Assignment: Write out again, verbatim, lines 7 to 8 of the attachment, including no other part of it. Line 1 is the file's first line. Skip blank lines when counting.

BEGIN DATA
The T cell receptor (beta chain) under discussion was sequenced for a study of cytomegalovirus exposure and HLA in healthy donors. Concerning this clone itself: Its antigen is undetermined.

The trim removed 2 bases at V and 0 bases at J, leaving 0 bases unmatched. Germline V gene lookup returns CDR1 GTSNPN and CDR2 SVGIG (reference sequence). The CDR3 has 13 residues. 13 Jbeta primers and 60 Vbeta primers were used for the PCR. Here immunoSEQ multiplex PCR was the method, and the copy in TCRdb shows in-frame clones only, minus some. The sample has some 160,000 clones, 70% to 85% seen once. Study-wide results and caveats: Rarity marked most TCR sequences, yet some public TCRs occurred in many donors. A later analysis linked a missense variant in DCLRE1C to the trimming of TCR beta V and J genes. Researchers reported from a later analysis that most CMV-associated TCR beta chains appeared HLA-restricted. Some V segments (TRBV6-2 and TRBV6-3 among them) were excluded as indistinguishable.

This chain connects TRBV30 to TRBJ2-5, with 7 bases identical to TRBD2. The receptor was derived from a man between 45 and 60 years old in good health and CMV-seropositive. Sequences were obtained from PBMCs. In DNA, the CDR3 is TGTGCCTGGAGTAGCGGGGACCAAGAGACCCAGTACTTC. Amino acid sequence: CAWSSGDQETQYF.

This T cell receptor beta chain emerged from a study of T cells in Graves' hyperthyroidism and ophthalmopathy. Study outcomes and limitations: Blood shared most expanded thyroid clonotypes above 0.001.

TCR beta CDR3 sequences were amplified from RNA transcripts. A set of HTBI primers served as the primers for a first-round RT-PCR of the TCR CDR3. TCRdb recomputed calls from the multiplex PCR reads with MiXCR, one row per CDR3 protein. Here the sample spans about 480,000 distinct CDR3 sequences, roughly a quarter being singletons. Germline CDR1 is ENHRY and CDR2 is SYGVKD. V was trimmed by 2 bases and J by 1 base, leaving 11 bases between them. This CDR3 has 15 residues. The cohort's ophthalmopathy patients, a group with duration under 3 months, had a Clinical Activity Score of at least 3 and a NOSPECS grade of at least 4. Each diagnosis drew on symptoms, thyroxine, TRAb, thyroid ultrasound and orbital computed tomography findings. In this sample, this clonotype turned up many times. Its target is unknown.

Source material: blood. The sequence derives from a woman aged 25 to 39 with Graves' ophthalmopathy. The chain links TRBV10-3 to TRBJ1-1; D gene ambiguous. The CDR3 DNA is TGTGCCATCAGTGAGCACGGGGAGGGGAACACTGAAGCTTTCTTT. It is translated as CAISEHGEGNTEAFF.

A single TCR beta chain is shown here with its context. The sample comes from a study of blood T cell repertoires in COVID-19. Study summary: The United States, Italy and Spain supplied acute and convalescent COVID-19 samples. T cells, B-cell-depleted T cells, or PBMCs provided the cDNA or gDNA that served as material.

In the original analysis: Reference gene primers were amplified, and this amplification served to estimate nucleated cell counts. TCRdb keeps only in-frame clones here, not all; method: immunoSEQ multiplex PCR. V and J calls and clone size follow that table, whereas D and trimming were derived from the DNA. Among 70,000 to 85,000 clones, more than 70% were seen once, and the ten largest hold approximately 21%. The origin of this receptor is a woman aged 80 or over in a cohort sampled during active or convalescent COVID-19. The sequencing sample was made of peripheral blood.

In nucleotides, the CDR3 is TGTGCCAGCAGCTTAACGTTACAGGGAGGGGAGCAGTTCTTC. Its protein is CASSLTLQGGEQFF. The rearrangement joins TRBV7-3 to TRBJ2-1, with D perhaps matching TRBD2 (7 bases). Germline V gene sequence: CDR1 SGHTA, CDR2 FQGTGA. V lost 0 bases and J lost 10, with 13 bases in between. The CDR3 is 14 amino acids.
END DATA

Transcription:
A single TCR beta chain is shown here with its context. The sample comes from a study of blood T cell repertoires in COVID-19. Study summary: The United States, Italy and Spain supplied acute and convalescent COVID-19 samples. T cells, B-cell-depleted T cells, or PBMCs provided the cDNA or gDNA that served as material.

In the original analysis: Reference gene primers were amplified, and this amplification served to estimate nucleated cell counts. TCRdb keeps only in-frame clones here, not all; method: immunoSEQ multiplex PCR. V and J calls and clone size follow that table, whereas D and trimming were derived from the DNA. Among 70,000 to 85,000 clones, more than 70% were seen once, and the ten largest hold approximately 21%. The origin of this receptor is a woman aged 80 or over in a cohort sampled during active or convalescent COVID-19. The sequencing sample was made of peripheral blood.